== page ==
Thu, Aug 20, 2015 - Page 5 News List

HPA says sugary drinks can lead to health issues

SICKLY SWEET:A survey found that a serving of bubble milk tea averages 653 calories, about one-third of the daily total required by a 6okg adult, the agency said

By Wu Liang-yi and Jonathan Chin  /  Staff reporter, with staff writer

The Health Promotion Administration (HPA) said that frequent consumption of sugary drinks can lead to weight gain and a variety of health problems and advised people to drink tap water instead.

Referring to the result of a Ministry of Health and Welfare study conducted last year and recently released titled “Nutrition and Health Survey in Taiwan,” the agency said researchers determined that a typical serving of a glass of green tea with yakult — a popular drink item in tea beverage stores — contained the equivalent of 14 cubes of sugar — almost triple the daily intake recommended by the WHO in March.

According to that WHO recommendation, “free sugars” should not constitute more than 10 percent of the total caloric intake of an adult, and ideally should be no higher than 5 percent.

Free sugars are the monosaccharides and disaccharides that are added to some foods and beverages by manufacturers, but they also occur naturally in products such as honey and fruit juices, HPA official Chen Miao-hsin (陳妙心) said.

Bubble milk tea was the most caloric beverage of those tested in the survey, with 653 calories and an average of 616.5 grams of sugar per serving.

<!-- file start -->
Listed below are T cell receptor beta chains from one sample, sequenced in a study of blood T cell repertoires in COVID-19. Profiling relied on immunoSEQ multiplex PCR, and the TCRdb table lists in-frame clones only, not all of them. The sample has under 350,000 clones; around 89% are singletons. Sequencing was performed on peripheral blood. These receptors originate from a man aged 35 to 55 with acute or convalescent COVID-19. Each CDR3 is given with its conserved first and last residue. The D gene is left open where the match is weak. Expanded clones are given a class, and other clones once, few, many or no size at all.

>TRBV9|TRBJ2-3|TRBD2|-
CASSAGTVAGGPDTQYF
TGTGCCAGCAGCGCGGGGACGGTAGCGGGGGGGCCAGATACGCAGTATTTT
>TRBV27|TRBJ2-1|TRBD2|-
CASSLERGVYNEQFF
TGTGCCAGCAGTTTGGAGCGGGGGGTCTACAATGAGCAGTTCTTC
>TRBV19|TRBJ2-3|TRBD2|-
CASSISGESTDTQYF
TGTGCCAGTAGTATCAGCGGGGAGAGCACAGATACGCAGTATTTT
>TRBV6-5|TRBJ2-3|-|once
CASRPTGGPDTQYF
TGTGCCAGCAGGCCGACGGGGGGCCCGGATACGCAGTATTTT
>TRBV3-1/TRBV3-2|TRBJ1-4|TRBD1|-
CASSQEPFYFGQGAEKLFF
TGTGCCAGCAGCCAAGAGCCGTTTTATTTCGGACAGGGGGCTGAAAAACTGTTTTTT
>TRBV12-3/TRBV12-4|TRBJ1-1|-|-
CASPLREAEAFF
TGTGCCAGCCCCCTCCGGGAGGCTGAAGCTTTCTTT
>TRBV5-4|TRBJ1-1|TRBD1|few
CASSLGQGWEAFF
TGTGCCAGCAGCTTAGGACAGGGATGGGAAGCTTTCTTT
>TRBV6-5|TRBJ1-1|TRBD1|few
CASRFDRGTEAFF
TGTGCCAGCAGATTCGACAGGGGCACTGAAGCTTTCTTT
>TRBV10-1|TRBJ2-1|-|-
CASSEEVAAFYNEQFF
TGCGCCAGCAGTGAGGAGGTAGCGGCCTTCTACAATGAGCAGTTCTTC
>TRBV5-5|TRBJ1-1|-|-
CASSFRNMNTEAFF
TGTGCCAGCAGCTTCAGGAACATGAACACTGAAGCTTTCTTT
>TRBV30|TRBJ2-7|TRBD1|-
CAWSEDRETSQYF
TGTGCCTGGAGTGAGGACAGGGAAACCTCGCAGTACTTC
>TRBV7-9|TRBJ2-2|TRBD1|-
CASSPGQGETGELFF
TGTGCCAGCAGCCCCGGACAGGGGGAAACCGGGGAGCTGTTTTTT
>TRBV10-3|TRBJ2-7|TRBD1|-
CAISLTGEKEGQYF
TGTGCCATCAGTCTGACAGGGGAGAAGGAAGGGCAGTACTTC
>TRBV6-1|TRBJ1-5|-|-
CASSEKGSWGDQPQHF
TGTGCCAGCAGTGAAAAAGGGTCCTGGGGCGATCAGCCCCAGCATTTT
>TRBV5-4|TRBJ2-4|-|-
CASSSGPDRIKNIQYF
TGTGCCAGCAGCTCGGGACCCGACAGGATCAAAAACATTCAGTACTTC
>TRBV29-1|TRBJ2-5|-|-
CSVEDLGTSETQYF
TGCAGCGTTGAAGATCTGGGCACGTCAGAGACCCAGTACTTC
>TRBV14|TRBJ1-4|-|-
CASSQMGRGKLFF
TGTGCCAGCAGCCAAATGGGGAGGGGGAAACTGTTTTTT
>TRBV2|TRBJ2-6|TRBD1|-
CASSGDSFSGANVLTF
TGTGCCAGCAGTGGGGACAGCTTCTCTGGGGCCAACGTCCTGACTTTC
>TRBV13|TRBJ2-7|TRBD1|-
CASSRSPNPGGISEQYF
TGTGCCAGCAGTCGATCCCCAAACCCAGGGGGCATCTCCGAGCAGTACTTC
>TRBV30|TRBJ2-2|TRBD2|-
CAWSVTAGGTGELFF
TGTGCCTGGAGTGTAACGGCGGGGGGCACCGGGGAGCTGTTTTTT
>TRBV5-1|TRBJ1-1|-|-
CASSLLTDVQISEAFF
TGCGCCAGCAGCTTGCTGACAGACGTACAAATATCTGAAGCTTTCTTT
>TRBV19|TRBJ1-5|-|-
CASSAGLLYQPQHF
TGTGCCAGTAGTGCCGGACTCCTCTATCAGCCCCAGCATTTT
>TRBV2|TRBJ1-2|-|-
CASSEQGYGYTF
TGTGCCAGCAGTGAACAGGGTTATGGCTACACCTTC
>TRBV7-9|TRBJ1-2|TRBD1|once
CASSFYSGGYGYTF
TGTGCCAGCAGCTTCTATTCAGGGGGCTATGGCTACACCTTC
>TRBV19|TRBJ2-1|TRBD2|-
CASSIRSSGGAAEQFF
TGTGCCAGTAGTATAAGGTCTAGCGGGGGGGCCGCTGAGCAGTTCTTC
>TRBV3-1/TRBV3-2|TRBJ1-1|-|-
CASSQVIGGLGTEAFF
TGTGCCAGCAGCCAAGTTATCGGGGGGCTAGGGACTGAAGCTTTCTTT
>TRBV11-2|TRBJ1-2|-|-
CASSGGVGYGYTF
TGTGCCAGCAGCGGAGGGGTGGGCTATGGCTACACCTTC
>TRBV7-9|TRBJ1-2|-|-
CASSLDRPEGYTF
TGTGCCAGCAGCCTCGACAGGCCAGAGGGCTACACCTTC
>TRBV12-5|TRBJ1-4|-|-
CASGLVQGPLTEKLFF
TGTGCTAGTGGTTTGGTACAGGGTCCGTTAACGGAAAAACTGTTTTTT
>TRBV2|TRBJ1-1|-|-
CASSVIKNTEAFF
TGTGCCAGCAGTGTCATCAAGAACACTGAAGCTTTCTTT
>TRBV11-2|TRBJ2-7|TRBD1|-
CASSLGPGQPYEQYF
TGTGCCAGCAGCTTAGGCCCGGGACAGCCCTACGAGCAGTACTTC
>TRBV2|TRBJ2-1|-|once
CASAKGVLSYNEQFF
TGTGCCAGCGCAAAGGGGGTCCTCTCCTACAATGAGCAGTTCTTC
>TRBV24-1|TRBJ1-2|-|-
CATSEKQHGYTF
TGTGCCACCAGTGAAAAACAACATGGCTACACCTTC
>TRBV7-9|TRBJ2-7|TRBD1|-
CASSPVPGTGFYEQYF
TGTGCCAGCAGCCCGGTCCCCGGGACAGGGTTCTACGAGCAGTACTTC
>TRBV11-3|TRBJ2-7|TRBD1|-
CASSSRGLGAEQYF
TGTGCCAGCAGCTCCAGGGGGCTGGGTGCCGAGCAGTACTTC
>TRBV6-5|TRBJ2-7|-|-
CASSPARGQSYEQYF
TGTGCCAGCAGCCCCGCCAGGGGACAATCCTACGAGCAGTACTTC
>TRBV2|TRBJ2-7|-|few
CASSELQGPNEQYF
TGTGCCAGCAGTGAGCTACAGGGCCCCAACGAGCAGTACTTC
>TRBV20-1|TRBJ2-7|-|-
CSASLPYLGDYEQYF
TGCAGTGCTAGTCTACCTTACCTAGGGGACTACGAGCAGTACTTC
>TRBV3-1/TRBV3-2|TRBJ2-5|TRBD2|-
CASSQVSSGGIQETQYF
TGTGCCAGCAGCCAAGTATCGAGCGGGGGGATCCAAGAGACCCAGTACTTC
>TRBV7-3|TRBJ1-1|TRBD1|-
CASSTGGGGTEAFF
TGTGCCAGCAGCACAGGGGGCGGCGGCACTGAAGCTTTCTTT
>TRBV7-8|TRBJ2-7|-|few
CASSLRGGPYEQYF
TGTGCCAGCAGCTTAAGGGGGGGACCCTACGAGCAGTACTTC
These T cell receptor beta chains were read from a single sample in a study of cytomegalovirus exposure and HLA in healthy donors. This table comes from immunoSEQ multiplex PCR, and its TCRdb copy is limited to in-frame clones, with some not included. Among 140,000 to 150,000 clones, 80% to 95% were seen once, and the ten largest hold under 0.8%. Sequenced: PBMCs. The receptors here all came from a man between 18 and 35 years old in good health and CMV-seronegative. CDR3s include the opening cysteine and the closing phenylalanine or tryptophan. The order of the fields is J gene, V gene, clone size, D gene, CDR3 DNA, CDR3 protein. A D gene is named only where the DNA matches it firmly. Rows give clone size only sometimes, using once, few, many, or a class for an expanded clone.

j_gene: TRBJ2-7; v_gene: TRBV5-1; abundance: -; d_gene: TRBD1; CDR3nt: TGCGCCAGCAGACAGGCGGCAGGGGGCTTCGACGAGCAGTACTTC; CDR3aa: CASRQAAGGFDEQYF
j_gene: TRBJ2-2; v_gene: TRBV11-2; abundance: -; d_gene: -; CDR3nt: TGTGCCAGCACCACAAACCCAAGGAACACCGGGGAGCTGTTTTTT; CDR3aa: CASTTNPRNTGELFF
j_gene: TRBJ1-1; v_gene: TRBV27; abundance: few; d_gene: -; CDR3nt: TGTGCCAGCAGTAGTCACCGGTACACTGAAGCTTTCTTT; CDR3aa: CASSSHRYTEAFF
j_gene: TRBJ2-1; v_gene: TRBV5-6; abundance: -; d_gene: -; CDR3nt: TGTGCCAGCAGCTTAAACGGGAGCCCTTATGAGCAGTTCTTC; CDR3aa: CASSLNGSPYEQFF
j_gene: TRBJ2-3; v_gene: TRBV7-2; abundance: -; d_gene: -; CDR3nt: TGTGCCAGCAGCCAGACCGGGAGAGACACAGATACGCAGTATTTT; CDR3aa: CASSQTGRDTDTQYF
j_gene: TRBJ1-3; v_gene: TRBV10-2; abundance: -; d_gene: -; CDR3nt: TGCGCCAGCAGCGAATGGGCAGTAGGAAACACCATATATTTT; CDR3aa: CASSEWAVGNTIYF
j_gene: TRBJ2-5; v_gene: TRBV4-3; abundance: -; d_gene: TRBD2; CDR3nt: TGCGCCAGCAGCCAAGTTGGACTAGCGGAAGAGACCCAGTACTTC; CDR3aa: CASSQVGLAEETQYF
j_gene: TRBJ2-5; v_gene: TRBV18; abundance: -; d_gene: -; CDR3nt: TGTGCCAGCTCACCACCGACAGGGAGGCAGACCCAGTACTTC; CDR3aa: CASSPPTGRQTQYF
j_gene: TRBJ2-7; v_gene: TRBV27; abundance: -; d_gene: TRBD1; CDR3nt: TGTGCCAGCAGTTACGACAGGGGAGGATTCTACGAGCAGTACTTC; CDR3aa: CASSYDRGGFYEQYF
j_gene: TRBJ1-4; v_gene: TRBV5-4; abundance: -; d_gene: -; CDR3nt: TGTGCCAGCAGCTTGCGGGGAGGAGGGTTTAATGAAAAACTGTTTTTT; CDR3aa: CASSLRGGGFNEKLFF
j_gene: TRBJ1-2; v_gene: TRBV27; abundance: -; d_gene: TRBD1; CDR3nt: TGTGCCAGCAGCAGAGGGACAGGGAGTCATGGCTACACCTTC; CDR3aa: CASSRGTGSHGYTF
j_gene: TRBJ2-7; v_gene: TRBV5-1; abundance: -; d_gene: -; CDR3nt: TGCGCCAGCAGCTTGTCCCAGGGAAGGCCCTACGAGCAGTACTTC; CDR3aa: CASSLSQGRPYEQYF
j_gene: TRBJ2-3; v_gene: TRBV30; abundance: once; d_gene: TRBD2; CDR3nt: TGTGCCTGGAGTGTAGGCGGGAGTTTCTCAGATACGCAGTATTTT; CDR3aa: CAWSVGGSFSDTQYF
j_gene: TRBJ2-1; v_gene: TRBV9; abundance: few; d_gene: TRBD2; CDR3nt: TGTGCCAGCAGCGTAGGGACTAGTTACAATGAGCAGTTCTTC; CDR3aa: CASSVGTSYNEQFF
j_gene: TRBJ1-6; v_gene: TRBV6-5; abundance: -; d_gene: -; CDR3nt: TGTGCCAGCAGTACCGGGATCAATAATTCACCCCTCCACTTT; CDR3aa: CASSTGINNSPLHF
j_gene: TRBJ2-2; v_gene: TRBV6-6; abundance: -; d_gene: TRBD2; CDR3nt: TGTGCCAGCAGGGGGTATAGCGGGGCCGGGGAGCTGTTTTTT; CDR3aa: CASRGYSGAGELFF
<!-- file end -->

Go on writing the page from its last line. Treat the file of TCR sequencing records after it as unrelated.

The report found that 89 percent and 85 percent of junior and senior high-school students respectively drink at least one sugary drink per week.

The survey found that the average weekly intake of sugary drinks was six servings for a junior-high student, eight for a senior-high student and seven for an adult.

Chen said that an adult weighing 60kg, who does light physical work only needs 1,800 calories per day, no more than 5 percent of which should be “free” sugars.

The recommended daily intake of free sugars is 90 calories, which is equivalent to four to five sugar cubes, Chen said, adding that one cup of green tea with yakult contains three times that amount.

Sugary drinks do not assuage thirst, but the high levels of calories and free sugars can lead to obesity, metabolic disorders, dental decay and a higher risk of cardiovascular diseases, she said.

A person who drinks one serving of bubble milk tea per day for two months — for example, a high-school student on their summer break — might gain up to 5.1kg, HPA officials said.

Sugary teas are not the only unhealthy beverages popular in Taiwan: A bottle of Yakult contains the equivalent of about 11 cubes of sugar, orange juice about 10 cubes, and sports drinks about eight, Chen said.

For drinks such as these, a person would need to jog for between 20 and 40 minutes to burn off the calories ingested, Chen said.

The ministry had ordered vendors to begin labeling the sugar content of beverages no later than last month. In new guidelines announced by the HPA, consumers are recommended to read the content labels carefully, keep track of their sugar and caloric intake, replace flavored milk with low-fat alternatives, drink water instead of sweetened beverages and avoid free sugars.

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